Maybellene, why can't you be true?

We interrupt this slate of summer-happenings posts for yet another concert post. I actually don’t go to many concerts; I don’t think I’ve been to more than ten in my life. But tonight Chuck Berry, aka the King of Rock and Roll, the guy whose sound basically created the sound of the early Beatles, (especially) the early and middling Stones, and the Beach Boys (“Sweet Little Sixteen”/”Surfin’ USA”), among others, played a free concert in Columbia as part of the Summerfest series sponsored by the Blue Note.

I had heard that previous Summerfest concerts didn’t allow large cameras in to the blocked-off street area, so I left my Canon at home before heading down to Ninth St. I then realized this was a very stupid move, as there was in fact no restriction at all on cameras, and I should have been practicing the ‘better to ask forgiveness than permission’ principle of photo-j. Fortunately, I got to the venue three hours before Mr. Berry came on stage (thinking he would play one, not three hours after the gates opened), so I had plenty of time to zip back home and get my gear. This, by contrast, was a very good move. I would have been so frustrated to not have any of my own images of the show. But now I do!

And, wow, what a show. I mean, Chuck Berry is going to be 83 years old in October, and here he was playing guitar for a 45-minute outdoor set, singing his heart out, and duck walking during “Johnny B. Goode.” If I’m in half that shape when I’m 83, I’ll consider myself pretty lucky. He wasn’t perfect–some chords were off, he sang in odd keys for some songs, blah blah etc etc–but there’s something refreshing about the lack of polish. Rock isn’t supposed to be polished. I saw the Stones play a few years ago in Houston, and while it was great to see them live, the concert was part of an arena tour, more of a piece of choreography than anything else.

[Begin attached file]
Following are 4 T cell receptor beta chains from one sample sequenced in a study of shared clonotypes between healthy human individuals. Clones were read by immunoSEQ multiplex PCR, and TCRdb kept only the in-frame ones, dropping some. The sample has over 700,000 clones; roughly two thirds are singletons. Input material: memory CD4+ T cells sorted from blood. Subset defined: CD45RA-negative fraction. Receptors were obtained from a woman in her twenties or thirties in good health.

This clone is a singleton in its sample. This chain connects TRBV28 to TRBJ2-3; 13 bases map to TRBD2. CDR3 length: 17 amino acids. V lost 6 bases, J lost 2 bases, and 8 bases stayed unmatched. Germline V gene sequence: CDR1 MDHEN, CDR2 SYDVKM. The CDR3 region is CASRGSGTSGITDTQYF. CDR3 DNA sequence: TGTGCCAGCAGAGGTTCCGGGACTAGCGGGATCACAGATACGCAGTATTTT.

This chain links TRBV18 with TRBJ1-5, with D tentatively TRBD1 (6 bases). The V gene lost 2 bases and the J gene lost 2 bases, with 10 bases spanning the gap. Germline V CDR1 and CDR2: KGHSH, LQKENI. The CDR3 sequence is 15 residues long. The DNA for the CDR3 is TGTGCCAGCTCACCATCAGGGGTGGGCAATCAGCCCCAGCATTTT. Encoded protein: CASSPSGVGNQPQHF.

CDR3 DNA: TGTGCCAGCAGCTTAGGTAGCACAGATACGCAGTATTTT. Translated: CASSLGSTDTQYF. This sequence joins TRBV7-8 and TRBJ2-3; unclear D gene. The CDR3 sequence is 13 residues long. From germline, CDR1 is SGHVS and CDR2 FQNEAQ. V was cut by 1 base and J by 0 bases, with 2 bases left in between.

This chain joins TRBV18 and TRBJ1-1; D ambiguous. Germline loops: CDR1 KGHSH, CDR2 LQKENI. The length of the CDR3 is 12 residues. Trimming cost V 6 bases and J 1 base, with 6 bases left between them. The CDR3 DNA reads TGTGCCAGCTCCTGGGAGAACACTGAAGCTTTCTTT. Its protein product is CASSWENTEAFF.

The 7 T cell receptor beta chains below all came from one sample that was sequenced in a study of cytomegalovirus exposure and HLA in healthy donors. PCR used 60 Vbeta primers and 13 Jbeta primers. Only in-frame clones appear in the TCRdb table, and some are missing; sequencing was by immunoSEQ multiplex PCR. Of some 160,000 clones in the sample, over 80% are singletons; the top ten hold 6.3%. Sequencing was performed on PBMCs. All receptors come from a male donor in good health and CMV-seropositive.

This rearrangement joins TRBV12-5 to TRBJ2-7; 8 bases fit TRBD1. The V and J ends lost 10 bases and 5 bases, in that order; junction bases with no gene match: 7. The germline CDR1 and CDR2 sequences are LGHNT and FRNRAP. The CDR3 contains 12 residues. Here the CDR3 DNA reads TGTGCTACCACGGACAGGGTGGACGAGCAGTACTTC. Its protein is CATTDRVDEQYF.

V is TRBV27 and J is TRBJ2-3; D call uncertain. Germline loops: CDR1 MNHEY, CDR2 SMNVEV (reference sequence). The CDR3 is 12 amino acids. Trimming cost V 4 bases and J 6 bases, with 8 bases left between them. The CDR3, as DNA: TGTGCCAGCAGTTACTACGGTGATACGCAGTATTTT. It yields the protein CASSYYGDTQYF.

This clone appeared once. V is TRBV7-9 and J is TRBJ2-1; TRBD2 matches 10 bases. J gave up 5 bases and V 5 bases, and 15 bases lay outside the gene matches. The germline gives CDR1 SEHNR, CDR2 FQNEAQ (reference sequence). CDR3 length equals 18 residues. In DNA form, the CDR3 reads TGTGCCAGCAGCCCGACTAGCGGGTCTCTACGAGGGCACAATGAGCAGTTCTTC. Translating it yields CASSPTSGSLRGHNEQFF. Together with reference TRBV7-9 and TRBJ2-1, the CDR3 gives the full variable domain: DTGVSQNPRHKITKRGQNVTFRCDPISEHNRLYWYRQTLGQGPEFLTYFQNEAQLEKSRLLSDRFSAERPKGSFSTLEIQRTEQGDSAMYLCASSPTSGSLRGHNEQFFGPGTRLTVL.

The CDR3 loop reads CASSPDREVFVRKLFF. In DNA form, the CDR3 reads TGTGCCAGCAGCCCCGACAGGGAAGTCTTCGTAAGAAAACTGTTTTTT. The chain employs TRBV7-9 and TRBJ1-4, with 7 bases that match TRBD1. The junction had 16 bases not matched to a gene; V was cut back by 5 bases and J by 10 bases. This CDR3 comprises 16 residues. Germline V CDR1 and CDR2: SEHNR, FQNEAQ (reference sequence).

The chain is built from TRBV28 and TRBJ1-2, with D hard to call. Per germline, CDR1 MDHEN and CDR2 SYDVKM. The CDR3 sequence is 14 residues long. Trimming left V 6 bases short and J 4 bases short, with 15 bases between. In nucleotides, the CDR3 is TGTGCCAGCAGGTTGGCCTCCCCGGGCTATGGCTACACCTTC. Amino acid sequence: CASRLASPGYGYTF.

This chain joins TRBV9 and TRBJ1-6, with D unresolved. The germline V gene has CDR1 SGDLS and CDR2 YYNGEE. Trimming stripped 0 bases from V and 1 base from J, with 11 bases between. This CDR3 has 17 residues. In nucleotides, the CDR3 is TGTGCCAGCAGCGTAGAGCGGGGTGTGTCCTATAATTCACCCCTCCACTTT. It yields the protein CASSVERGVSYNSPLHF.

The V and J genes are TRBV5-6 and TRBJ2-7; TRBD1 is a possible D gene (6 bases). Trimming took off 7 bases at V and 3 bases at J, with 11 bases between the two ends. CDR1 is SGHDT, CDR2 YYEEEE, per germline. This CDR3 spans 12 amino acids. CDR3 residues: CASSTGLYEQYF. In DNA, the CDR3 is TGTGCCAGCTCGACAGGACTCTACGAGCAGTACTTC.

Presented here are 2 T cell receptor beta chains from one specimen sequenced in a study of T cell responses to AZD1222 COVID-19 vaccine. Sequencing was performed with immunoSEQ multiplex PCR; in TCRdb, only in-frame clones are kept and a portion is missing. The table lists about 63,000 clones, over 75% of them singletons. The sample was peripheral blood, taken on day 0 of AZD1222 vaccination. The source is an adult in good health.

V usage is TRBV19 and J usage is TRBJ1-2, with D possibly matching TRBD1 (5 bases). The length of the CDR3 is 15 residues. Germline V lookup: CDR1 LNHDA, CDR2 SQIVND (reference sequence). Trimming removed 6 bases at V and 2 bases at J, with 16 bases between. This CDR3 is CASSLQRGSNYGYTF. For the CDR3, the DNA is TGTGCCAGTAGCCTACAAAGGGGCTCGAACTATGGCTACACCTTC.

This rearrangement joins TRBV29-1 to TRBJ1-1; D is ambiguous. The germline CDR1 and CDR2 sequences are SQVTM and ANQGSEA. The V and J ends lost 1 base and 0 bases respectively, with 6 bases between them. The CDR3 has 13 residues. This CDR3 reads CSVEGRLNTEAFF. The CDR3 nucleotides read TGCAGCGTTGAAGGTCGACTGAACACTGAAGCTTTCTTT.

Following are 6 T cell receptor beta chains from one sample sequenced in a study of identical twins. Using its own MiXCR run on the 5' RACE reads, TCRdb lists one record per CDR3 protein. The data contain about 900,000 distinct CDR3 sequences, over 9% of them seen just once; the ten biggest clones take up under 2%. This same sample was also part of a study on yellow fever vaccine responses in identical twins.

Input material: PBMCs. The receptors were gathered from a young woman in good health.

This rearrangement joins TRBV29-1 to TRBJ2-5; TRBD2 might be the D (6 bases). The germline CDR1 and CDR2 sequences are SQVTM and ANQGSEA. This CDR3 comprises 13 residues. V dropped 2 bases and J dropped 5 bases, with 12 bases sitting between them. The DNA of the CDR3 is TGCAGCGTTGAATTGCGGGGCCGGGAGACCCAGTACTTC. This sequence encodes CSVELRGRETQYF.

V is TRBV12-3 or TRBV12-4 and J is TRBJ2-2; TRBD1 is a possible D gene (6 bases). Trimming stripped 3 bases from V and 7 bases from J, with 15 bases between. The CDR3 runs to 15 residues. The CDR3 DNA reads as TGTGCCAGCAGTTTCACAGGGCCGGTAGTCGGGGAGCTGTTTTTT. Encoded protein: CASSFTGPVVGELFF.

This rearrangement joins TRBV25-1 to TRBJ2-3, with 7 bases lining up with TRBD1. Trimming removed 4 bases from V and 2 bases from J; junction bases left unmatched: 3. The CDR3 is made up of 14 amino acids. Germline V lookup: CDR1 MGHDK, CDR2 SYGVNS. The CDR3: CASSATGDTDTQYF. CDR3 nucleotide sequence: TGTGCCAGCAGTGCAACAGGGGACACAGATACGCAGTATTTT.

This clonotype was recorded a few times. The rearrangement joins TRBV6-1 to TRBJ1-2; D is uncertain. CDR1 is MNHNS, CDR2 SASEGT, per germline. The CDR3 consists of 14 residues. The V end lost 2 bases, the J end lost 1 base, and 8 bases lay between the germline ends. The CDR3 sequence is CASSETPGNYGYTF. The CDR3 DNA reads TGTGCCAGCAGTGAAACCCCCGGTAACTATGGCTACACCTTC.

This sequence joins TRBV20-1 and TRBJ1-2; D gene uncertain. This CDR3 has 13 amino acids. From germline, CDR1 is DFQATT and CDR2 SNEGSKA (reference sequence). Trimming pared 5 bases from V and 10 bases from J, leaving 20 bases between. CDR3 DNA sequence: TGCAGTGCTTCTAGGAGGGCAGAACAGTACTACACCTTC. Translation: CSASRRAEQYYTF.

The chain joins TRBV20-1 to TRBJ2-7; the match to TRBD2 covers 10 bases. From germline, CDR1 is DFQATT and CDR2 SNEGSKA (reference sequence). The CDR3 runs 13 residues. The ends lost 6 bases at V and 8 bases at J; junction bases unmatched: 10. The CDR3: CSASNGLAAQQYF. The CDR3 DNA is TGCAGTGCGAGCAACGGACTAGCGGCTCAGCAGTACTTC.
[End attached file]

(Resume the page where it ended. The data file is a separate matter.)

On a similar note, the show tonight was, as mentioned, free. There’s something wonderful, I think, about watching a performer sing and play purely for love of the game. The something wonderful becomes all the more “whoa”-inspiring when you stop to consider that the love of the game has been such a time-spanning affair. The affair looks like it’s going to continue for even longer–Berry’s son Charles Jr. plays guitar in the backup band. Aww.

The problem with bringing a camera to a concert, however, is that I’m just too darn short, and I have to Hail Mary all the time while trying to get decent images. It’s hard to Hail Mary with a telephoto lens, though, so I had to wait until the bodies in front of me kindofsortof moved out of the way–for a hair of a second–so I could get a frame in. BUT…all of the masses in front also provided instant negative space to work with, which ended up working better than I thought it would. Exhibit A:


There are a few more that follow- again, here I am stuck in one spot at the concert and unable to really vary the images (I think this point is much more clear if you look at the previous concert post and compare it to this one). Or is this just a by-product of concert photography? Either way, it’d probably be good to bring my flash next time I’m at a show (whenever that will be) and try to play around with that, for something new and exciting.




Vineyard Vacay, part three: Island Time